proxmox-mini-journalreader: 1.4.0
proxmox-offline-mirror-helper: 0.6.2
proxmox-widget-toolkit: 4.0.9
pve-cluster: 8.0.4
pve-container: 5.0.5
pve-docs: 8.0.5
pve-edk2-firmware: 3.20230228-4
pve-firewall: 5.0.3
pve-firmware: 3.8-3
pve-ha-manager: 4.0.2
pve-i18n: 3.0.7
pve-qemu-kvm: 8.0.2-7
pve-xtermjs: 5.3.0-2
qemu-server: 8.0.7
smartmontools: 7.3-pve1
spiceterm: 3.3.0
swtpm: 0.8.0+pve1
vncterm: 1.8.0
zfsutils-linux: 2.1.13-pve1
 
What disks are those SATA? Real harddisks (spinning rust) or SSDs? What about the actual ZFS layout, what about striping in HW-RAID (one of the reasons you don't run on HW-RAID)
 
Well, sure, but that's missing the point - I really didn't want to go in another "well, that's not an optimal ZFS configuration" discussion.

Problem is, storage replication does something to cause low IOPS. Please don't get me wrong, as soon as I have time I will post my testing results with all the details, to help others understand why I didn't choose ZFS on drives directly. Contrary to what many say, ZFS doesn't always perform better than a proper HW RAID. BBWC enables fast sync writes and that's just... well, something ZFS can't have (not without a pair of very good SSDs anyway). With my SSD-s at least, ok I did get more IOPS, but not not as much as HW RAID (+LVM+ZFS on top) combination provided. That's why I choose this setup. Not because I didn't want ZFS on drives directly -> I actually wanted to, because it's cleaner and leaner, but numbers simply didn't work in favor od ZFS - in short: random sync writes are a problem for ZFS, while they are zero problem for H740P - which shouldn't be a surprise.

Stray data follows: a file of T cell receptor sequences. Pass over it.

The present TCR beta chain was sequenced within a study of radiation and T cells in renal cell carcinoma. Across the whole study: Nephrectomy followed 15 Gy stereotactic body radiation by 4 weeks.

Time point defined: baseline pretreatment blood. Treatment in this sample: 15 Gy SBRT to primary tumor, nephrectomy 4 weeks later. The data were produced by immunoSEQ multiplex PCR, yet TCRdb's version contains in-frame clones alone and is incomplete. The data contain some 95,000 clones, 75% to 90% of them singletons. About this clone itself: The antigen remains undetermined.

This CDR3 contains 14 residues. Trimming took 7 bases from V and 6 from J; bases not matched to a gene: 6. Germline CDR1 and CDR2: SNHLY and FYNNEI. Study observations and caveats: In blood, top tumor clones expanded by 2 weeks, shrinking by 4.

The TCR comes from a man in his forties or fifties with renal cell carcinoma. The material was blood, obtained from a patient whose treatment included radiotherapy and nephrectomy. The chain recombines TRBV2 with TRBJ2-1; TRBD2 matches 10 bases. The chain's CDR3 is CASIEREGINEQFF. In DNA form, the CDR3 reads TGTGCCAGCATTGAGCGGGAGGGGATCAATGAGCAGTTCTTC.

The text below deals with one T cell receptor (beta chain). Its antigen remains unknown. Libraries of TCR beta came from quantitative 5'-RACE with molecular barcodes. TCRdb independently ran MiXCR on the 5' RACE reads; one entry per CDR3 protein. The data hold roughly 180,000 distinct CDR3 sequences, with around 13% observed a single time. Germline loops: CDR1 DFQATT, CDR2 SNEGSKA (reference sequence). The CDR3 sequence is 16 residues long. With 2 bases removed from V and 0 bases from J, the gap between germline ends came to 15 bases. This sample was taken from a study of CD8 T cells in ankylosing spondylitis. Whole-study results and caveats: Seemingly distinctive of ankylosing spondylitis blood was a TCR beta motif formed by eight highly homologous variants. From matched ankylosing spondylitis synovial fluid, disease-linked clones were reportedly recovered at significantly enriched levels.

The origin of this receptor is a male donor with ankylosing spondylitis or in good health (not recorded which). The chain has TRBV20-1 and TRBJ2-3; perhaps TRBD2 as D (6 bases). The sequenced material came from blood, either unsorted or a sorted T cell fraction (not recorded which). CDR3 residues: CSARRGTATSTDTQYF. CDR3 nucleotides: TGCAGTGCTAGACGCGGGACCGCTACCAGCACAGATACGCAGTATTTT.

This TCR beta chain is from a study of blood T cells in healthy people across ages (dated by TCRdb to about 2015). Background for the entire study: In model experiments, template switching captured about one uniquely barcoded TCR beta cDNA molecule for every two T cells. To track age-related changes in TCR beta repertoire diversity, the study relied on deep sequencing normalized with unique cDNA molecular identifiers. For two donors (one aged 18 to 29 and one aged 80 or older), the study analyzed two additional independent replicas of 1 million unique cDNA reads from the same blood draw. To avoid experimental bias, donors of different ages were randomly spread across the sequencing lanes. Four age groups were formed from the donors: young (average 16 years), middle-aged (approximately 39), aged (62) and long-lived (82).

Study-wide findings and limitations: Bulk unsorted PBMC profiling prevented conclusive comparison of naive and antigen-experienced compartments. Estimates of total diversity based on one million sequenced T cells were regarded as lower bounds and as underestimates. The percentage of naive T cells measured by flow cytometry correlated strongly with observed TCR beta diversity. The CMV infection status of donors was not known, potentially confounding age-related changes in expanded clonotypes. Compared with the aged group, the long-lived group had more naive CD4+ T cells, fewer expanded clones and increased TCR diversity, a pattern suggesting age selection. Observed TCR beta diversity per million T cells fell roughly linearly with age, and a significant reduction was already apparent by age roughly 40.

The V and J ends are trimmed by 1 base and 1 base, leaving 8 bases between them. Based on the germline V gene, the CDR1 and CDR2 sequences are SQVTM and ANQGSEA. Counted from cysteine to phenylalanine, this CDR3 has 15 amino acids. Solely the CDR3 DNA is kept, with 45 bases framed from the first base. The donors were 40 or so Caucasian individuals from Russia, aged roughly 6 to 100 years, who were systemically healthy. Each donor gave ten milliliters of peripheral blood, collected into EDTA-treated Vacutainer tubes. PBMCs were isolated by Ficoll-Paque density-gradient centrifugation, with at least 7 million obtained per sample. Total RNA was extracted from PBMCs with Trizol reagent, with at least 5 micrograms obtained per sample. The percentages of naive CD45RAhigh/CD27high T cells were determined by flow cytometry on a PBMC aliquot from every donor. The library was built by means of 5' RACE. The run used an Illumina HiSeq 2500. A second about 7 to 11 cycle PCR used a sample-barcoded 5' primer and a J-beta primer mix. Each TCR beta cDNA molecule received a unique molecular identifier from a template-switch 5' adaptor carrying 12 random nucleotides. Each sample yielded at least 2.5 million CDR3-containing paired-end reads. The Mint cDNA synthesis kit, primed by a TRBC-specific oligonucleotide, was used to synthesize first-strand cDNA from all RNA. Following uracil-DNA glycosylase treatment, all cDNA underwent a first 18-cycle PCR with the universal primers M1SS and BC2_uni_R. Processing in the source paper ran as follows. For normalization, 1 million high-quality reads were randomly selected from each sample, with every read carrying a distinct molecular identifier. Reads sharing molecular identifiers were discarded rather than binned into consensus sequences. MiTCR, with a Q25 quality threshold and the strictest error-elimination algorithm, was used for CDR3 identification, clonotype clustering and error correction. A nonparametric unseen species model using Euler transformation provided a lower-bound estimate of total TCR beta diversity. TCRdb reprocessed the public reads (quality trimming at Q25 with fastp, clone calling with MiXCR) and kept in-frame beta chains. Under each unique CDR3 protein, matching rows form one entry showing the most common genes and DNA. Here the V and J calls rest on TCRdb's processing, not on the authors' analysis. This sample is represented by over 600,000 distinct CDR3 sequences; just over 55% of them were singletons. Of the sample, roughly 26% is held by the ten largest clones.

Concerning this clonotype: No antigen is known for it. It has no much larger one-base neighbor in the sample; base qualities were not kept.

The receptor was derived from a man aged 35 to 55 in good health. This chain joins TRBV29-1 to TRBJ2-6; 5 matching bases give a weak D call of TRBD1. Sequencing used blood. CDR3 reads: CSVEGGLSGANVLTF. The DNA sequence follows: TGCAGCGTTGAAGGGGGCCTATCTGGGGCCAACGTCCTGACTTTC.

Anyway, this is my setup in short:
- 4 x SATS HDD 7200k rpm 8 TB drives
- 2 x Intel DC series 240 GB (RI) SSD drives update: wrong info: not Intel DC actually, my mistake, rather it's some junk (with nothing close to Intel DC series in terms of IOPS).
I have those SATA HDD-s on PERC H740P in a RAID10 configuration. On one server it's using 256K stripe, on another it's 64k stripe. fio tests inside a VM (when VM disk is using LVM) show around 7500 4k random write SYNC IOPS. In both cases, they are near each other, stripe width doesn't seem to matter that much in my tests.

So, that RAID10 is presented as a device to PVE. There's an LVM on that device where proxmox is installed. I didn't install it on SSD mirror, because I plan to use those SSD-s for something else. So, I made another (2 TB) LV on that LVM VG and I've put ZFS on it (ZFS is using LVM device as it's sole backing store, meaning TS RAID 0). This is my ZFS status:
Code:
pool: zfs_on_lvm
 state: ONLINE
config:

        NAME        STATE     READ WRITE CKSUM
        zfs_on_lvm  ONLINE       0     0     0
          zfs_dev   ONLINE       0     0     0

errors: No known data errors

That pool is being used for this VMs only drive. No other VM-s on both servers.
I have another SSD pool (a ZFS mirror, using those 2 SSD-s) and that's not being used for anything.